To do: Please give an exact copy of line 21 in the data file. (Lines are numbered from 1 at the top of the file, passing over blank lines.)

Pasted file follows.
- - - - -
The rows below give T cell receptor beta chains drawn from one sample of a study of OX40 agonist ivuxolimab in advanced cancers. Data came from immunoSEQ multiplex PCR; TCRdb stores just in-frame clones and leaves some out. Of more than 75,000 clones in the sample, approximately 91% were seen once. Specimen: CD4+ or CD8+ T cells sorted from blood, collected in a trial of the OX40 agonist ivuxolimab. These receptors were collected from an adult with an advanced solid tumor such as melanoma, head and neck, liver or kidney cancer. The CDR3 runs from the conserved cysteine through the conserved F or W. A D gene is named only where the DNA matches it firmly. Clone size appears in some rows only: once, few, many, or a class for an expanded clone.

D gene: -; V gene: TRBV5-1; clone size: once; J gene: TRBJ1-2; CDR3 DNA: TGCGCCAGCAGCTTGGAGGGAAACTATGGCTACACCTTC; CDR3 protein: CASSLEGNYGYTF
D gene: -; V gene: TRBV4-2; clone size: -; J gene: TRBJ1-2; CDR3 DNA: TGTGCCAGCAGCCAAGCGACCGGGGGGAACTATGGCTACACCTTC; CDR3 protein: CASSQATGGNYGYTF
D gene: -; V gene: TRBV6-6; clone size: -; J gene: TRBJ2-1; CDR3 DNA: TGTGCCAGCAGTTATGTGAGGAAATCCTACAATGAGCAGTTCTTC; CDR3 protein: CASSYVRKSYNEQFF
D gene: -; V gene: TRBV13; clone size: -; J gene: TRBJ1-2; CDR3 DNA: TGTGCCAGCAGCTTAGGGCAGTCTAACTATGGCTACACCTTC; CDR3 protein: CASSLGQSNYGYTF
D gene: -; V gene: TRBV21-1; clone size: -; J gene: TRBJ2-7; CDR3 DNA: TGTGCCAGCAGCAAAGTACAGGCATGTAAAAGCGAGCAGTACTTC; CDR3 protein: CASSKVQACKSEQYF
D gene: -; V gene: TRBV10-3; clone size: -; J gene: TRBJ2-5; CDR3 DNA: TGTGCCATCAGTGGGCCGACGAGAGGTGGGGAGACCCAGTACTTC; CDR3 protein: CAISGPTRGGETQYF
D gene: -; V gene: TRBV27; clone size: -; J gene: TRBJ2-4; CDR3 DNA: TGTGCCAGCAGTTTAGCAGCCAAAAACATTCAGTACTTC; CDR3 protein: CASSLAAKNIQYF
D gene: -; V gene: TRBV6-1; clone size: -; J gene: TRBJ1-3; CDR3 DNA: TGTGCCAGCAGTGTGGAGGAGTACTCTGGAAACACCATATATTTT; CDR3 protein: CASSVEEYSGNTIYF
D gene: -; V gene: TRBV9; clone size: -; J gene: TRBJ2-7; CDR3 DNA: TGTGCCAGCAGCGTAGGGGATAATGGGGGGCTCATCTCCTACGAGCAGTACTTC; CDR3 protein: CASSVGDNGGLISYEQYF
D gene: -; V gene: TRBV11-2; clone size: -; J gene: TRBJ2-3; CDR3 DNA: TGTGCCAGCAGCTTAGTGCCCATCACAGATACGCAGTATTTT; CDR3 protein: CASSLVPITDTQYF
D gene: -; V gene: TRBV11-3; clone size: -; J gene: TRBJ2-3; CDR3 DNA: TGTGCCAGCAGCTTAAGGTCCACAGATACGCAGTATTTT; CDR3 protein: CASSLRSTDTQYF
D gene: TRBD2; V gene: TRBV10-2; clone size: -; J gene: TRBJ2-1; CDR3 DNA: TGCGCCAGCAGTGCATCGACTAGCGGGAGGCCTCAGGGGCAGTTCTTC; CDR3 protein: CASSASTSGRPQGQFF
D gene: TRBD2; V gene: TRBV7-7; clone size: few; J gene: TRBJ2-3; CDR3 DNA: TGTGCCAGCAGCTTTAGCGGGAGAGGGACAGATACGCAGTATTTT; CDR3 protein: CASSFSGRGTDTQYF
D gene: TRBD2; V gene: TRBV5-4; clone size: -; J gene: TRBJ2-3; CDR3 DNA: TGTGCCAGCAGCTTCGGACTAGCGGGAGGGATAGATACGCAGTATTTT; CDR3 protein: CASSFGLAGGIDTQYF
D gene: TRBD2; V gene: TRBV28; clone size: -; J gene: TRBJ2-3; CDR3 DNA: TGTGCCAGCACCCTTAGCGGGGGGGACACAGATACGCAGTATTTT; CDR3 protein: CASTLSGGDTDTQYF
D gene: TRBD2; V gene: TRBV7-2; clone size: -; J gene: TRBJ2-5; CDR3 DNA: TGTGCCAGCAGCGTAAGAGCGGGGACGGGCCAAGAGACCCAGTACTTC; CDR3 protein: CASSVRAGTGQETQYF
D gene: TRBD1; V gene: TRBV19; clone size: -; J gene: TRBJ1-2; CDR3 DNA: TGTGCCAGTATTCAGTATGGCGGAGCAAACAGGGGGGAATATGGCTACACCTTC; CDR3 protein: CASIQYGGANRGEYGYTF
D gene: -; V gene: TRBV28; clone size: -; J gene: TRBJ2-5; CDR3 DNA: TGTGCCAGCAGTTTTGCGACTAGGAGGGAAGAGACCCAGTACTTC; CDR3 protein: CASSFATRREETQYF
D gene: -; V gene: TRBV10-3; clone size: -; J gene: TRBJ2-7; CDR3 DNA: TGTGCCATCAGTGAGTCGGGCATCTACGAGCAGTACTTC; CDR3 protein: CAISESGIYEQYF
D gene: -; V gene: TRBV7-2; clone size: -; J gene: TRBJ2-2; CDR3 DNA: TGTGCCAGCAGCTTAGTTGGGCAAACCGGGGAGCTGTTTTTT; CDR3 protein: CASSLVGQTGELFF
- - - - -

D gene: -; V gene: TRBV7-2; clone size: -; J gene: TRBJ2-2; CDR3 DNA: TGTGCCAGCAGCTTAGTTGGGCAAACCGGGGAGCTGTTTTTT; CDR3 protein: CASSLVGQTGELFF